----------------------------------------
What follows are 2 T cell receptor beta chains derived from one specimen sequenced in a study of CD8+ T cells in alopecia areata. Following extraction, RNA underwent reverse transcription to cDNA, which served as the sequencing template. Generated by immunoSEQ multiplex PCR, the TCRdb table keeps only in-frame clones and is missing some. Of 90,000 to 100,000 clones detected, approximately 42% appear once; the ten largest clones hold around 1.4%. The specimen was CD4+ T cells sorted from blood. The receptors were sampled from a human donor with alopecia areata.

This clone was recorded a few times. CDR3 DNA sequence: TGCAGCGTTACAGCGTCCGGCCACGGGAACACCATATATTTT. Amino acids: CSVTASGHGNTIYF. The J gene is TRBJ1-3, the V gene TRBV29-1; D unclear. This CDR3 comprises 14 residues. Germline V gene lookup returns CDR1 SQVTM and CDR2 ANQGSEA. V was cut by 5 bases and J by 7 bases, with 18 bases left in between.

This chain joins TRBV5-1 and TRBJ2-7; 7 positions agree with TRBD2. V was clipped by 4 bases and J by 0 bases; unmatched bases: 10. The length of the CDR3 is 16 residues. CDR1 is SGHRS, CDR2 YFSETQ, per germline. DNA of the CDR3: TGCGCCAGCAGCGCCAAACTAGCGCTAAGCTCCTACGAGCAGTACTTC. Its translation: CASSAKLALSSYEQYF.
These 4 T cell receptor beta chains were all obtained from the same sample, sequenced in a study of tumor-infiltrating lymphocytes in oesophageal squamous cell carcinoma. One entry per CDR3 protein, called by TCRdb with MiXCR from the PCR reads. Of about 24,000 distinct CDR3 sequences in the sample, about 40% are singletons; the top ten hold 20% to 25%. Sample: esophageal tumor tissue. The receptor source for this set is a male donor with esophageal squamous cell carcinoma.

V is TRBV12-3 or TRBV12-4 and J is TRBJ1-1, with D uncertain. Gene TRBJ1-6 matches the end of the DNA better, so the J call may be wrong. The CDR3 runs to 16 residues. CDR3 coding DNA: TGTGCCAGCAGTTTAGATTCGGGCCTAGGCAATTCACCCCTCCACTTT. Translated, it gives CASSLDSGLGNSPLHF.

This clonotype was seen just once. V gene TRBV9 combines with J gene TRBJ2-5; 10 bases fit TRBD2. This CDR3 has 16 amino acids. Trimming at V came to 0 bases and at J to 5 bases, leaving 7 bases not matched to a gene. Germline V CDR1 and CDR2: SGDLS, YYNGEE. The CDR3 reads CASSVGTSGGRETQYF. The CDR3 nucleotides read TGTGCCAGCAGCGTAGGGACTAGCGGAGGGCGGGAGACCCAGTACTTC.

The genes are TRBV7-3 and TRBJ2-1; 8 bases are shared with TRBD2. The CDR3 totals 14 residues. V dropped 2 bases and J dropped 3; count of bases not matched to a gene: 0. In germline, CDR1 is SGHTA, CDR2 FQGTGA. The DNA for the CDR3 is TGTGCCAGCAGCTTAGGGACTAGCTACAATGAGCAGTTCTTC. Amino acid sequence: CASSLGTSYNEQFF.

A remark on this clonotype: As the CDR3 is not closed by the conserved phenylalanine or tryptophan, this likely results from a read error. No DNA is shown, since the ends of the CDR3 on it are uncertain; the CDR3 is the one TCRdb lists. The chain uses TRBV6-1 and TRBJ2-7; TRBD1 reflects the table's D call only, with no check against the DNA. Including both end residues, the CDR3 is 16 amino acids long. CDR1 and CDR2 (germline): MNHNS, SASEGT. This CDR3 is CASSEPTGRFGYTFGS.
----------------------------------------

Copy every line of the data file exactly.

What follows are 2 T cell receptor beta chains derived from one specimen sequenced in a study of CD8+ T cells in alopecia areata. Following extraction, RNA underwent reverse transcription to cDNA, which served as the sequencing template. Generated by immunoSEQ multiplex PCR, the TCRdb table keeps only in-frame clones and is missing some. Of 90,000 to 100,000 clones detected, approximately 42% appear once; the ten largest clones hold around 1.4%. The specimen was CD4+ T cells sorted from blood. The receptors were sampled from a human donor with alopecia areata.

This clone was recorded a few times. CDR3 DNA sequence: TGCAGCGTTACAGCGTCCGGCCACGGGAACACCATATATTTT. Amino acids: CSVTASGHGNTIYF. The J gene is TRBJ1-3, the V gene TRBV29-1; D unclear. This CDR3 comprises 14 residues. Germline V gene lookup returns CDR1 SQVTM and CDR2 ANQGSEA. V was cut by 5 bases and J by 7 bases, with 18 bases left in between.

This chain joins TRBV5-1 and TRBJ2-7; 7 positions agree with TRBD2. V was clipped by 4 bases and J by 0 bases; unmatched bases: 10. The length of the CDR3 is 16 residues. CDR1 is SGHRS, CDR2 YFSETQ, per germline. DNA of the CDR3: TGCGCCAGCAGCGCCAAACTAGCGCTAAGCTCCTACGAGCAGTACTTC. Its translation: CASSAKLALSSYEQYF.
These 4 T cell receptor beta chains were all obtained from the same sample, sequenced in a study of tumor-infiltrating lymphocytes in oesophageal squamous cell carcinoma. One entry per CDR3 protein, called by TCRdb with MiXCR from the PCR reads. Of about 24,000 distinct CDR3 sequences in the sample, about 40% are singletons; the top ten hold 20% to 25%. Sample: esophageal tumor tissue. The receptor source for this set is a male donor with esophageal squamous cell carcinoma.

V is TRBV12-3 or TRBV12-4 and J is TRBJ1-1, with D uncertain. Gene TRBJ1-6 matches the end of the DNA better, so the J call may be wrong. The CDR3 runs to 16 residues. CDR3 coding DNA: TGTGCCAGCAGTTTAGATTCGGGCCTAGGCAATTCACCCCTCCACTTT. Translated, it gives CASSLDSGLGNSPLHF.

This clonotype was seen just once. V gene TRBV9 combines with J gene TRBJ2-5; 10 bases fit TRBD2. This CDR3 has 16 amino acids. Trimming at V came to 0 bases and at J to 5 bases, leaving 7 bases not matched to a gene. Germline V CDR1 and CDR2: SGDLS, YYNGEE. The CDR3 reads CASSVGTSGGRETQYF. The CDR3 nucleotides read TGTGCCAGCAGCGTAGGGACTAGCGGAGGGCGGGAGACCCAGTACTTC.

The genes are TRBV7-3 and TRBJ2-1; 8 bases are shared with TRBD2. The CDR3 totals 14 residues. V dropped 2 bases and J dropped 3; count of bases not matched to a gene: 0. In germline, CDR1 is SGHTA, CDR2 FQGTGA. The DNA for the CDR3 is TGTGCCAGCAGCTTAGGGACTAGCTACAATGAGCAGTTCTTC. Amino acid sequence: CASSLGTSYNEQFF.

A remark on this clonotype: As the CDR3 is not closed by the conserved phenylalanine or tryptophan, this likely results from a read error. No DNA is shown, since the ends of the CDR3 on it are uncertain; the CDR3 is the one TCRdb lists. The chain uses TRBV6-1 and TRBJ2-7; TRBD1 reflects the table's D call only, with no check against the DNA. Including both end residues, the CDR3 is 16 amino acids long. CDR1 and CDR2 (germline): MNHNS, SASEGT. This CDR3 is CASSEPTGRFGYTFGS.